Politics

Impeachment Trial Day 6: No Impeachable Offenses

Trump's defense team argues that even Democrats' wild allegations aren't impeachable offenses.

Thomas Gallatin · Jan. 28, 2020

As Democrats and the Leftmedia seek to inflate and conflate the leaked excerpts from John Bolton’s soon-to-be-published book into some kind of smoking gun of an impeachable offense, the actual evidence for what did and did not occur stubbornly refutes that impeachment narrative. This was the crux of the argument made by President Donald Trump’s defense team in its second day before the Senate.

The House Democrats’ argument for convicting Trump is based on a narrative of their own creation. They argue that Trump placed a hold on $400 million in aid to Ukraine to pressure President Volodymyr Zelensky into “digging up dirt” or at least announcing an investigation into Joe and Hunter Biden. They contend that in so doing Trump abused the power of the presidency for his own personal benefit — thus he was somehow attempting to rig the 2020 election. (Kind of like what Hillary Clinton actually did to Trump in 2016, but we digress.) Their “evidence” for Trump’s corruption is an alleged quid pro quo … that never happened. To put it bluntly, Democrats have impeached Trump over his supposed motives for something that did not happen. Thought crimes.

After the obviously timed Bolton curveball, the Trump defense team responded directly and effectively. “Nothing in the Bolton manuscript would rise to the level of an abuse of power or impeachable offense,” stated Alan Dershowitz. “That is clear from history. That is clear from the language of the Constitution. You cannot turn conduct that is not impeachable into impeachable conduct simply by using words like quid pro quo and personal benefit. It is inconceivable that the Framers would have intended so politically loaded and promiscuously deployed a term as ‘abuse of power’ to be weaponized as a tool of impeachment. It is precisely the kind of vague, open-ended, and suggestive term that the Framers feared and rejected.”

The president’s defense team also disputed the Democrats’ assertion that Trump’s motive for wanting Ukraine to open investigations was not concern over corruption but pure intent to benefit his 2020 campaign. “The president wasn’t ‘caught,’ as the House managers allege. The managers are wrong,” Deputy White House Counsel Mike Purpura stated. “All of this … demonstrates that there was no connection between security assistance and investigation.”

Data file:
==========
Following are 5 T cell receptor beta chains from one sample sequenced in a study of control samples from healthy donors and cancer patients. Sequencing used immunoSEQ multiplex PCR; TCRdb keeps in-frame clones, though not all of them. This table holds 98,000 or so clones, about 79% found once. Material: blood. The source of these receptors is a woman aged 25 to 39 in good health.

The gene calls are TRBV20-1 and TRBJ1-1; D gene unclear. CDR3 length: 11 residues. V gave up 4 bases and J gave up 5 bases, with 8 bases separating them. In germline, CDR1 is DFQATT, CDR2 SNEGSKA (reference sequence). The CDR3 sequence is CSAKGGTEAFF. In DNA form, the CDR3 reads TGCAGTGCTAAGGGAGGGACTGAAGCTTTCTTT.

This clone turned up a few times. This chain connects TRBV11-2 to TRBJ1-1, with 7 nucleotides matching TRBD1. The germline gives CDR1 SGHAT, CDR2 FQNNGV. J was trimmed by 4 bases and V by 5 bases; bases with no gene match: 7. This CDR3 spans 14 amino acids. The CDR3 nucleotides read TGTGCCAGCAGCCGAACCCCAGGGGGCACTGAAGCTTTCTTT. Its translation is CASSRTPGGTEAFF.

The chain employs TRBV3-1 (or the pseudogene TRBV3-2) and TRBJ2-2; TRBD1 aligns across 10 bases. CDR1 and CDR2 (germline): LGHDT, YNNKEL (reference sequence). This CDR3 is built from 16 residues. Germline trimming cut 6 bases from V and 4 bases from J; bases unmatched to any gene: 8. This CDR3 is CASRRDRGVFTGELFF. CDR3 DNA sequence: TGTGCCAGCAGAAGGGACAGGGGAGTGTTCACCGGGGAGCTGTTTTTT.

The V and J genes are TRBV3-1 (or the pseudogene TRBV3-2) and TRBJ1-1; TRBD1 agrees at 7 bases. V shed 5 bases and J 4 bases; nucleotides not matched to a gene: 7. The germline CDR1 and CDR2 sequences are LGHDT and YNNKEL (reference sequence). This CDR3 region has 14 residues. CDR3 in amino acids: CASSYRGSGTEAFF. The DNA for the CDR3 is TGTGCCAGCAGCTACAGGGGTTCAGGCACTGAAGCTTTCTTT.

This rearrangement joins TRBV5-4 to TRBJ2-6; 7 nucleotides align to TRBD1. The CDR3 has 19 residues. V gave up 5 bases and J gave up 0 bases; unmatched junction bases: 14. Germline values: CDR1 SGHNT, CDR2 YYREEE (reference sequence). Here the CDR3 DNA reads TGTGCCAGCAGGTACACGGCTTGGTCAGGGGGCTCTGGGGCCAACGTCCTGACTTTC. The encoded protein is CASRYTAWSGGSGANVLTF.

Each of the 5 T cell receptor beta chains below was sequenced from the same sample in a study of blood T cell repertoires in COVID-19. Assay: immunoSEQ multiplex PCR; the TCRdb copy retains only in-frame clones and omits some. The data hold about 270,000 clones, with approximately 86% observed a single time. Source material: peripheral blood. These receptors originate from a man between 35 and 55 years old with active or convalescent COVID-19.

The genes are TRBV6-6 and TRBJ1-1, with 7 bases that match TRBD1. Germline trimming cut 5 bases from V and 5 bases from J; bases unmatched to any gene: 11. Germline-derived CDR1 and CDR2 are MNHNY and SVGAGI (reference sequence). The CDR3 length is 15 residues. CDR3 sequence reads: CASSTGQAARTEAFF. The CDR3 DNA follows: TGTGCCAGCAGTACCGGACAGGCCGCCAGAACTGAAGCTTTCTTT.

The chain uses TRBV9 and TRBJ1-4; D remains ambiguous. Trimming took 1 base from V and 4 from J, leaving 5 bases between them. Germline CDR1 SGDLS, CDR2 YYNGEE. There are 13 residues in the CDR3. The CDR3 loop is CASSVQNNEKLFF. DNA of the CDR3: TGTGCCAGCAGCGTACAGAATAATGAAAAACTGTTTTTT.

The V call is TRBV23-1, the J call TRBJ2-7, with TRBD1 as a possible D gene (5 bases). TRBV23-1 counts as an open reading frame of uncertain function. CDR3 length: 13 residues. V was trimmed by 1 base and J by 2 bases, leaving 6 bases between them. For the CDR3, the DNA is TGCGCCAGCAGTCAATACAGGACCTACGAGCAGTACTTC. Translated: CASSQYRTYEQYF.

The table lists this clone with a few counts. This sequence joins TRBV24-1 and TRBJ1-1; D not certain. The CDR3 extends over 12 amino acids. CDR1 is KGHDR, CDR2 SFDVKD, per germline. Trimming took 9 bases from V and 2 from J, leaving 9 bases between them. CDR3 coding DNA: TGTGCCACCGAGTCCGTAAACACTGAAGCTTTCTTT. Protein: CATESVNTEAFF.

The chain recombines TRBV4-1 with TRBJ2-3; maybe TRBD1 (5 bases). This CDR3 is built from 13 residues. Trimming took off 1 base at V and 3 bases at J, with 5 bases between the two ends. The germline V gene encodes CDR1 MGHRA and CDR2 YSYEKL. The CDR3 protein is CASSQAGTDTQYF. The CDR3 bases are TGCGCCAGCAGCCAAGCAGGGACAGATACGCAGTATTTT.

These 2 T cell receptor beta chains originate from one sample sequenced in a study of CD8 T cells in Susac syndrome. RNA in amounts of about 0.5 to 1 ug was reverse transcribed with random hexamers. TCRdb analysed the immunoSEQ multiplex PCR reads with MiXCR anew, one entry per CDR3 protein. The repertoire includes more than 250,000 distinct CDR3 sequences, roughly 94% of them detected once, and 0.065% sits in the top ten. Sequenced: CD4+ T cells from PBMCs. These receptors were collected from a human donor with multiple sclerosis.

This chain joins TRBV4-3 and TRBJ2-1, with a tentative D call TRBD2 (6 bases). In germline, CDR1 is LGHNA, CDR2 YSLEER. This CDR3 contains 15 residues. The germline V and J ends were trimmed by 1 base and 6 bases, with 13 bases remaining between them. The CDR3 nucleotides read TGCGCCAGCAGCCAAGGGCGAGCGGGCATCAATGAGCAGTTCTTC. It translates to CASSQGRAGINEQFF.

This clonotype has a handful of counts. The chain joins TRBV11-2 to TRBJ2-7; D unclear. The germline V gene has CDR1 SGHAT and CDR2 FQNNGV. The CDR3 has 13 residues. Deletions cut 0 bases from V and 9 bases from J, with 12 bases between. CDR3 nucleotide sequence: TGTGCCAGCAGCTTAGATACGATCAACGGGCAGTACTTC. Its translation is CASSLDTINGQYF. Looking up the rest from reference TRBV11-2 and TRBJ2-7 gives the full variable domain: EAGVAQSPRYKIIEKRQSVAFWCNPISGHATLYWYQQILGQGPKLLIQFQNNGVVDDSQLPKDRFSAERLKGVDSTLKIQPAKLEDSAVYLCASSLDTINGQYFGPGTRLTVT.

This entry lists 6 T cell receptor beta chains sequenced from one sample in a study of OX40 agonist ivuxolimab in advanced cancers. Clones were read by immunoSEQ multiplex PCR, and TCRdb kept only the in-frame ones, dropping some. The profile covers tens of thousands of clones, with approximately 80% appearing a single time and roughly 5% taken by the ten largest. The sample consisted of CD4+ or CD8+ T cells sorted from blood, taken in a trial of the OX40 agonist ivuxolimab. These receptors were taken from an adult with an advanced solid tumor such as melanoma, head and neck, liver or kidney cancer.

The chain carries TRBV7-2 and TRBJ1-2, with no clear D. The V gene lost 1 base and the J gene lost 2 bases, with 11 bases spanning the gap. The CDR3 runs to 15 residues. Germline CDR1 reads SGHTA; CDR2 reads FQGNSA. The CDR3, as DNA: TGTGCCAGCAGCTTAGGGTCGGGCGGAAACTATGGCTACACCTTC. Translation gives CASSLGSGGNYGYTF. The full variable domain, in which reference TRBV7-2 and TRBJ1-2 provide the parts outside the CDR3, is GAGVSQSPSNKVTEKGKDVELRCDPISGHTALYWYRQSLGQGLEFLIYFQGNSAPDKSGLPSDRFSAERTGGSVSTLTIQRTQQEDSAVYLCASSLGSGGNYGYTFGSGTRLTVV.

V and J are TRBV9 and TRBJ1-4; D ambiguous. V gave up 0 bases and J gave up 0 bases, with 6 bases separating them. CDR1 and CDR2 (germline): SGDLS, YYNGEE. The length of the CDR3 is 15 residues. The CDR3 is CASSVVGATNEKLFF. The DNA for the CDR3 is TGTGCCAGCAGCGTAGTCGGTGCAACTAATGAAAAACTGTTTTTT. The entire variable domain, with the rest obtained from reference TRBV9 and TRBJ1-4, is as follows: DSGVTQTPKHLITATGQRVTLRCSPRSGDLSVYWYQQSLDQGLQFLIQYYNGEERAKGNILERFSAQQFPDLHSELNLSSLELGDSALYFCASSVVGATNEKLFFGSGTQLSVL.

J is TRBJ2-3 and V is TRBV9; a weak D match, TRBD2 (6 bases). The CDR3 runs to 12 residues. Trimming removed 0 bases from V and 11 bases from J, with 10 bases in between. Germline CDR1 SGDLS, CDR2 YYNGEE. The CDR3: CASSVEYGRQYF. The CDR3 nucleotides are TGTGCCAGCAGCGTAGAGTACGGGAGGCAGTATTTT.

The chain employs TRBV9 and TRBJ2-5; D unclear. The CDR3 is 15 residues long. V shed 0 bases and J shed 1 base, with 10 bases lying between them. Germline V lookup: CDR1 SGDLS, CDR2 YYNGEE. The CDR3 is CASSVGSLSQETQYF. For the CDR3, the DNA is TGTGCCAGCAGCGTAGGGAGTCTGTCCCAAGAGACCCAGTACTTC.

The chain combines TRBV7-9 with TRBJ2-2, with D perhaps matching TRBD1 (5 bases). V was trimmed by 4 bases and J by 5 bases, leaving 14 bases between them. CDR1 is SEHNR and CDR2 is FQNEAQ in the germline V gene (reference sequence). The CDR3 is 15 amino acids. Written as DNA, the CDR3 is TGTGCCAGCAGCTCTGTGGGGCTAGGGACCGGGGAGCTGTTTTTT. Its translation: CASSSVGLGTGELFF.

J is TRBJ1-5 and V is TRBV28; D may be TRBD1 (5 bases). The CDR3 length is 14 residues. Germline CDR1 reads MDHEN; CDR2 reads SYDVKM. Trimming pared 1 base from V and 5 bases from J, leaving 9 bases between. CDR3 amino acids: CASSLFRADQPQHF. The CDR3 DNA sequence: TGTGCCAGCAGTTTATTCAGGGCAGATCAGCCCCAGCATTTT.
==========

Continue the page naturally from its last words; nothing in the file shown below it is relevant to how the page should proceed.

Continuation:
Jay Sekulow, Trump’s personal lawyer, pointedly noted, “Asking a foreign leader to get to the bottom of issues of corruption is not a violation of an oath.” And regarding the questions of corruption surrounding the Bidens, former Florida Attorney General Pam Bondi highlighted the litany of instances in which numerous individuals both within the mainstream media and even the Obama administration raised red flags. She also observed, “Every witness who was asked about Hunter Biden’s involvement with Burisma agreed there was a potential appearance of conflict.” She further noted, “The House managers talked about 400 times, but they never gave you the full picture. Here are those who did: The United Kingdom Serious Fraud Unit, Deputy Assistant Secretary of State George Kent, … ‘ABC Good Morning America,’ The Washington Post, The New York Times, Ukrainian law enforcement, and the Obama State Department itself. They all thought there was cause to raise the issue about the Bidens and Burisma.”

Ken Starr warned against allowing the precedent of so grossly politicizing impeachment: “We are living in what can aptly be described as the age of impeachment. In the House, resolution after resolution, month after month, has called for the president’s impeachment. How did we get here? … Presidential impeachment has become a weapon to be wielded against one’s political opponent.” Meanwhile, the Democrats’ argument that Trump’s refusal to give documents and witnesses to the House equated to obstruction of Congress is actually evidence of a “runaway House,” Starr insisted. “If there is a dispute between the people’s House and the president of the United States over the availability of documents or witnesses, and there is in each and every administration — then go to court. It really is as simple as that.”

Finally, due to the leaked Bolton manuscripts, it now appears more likely that a sufficient number of Senate Republicans will vote to call witnesses. However, this also gives Republicans an opening to call witnesses Democrats vehemently objected to, such as Hunter Biden and the whistleblower. The timed Bolton leak has put Republicans in a tough spot, but Democrats may ultimately regret opening Pandora’s Box.

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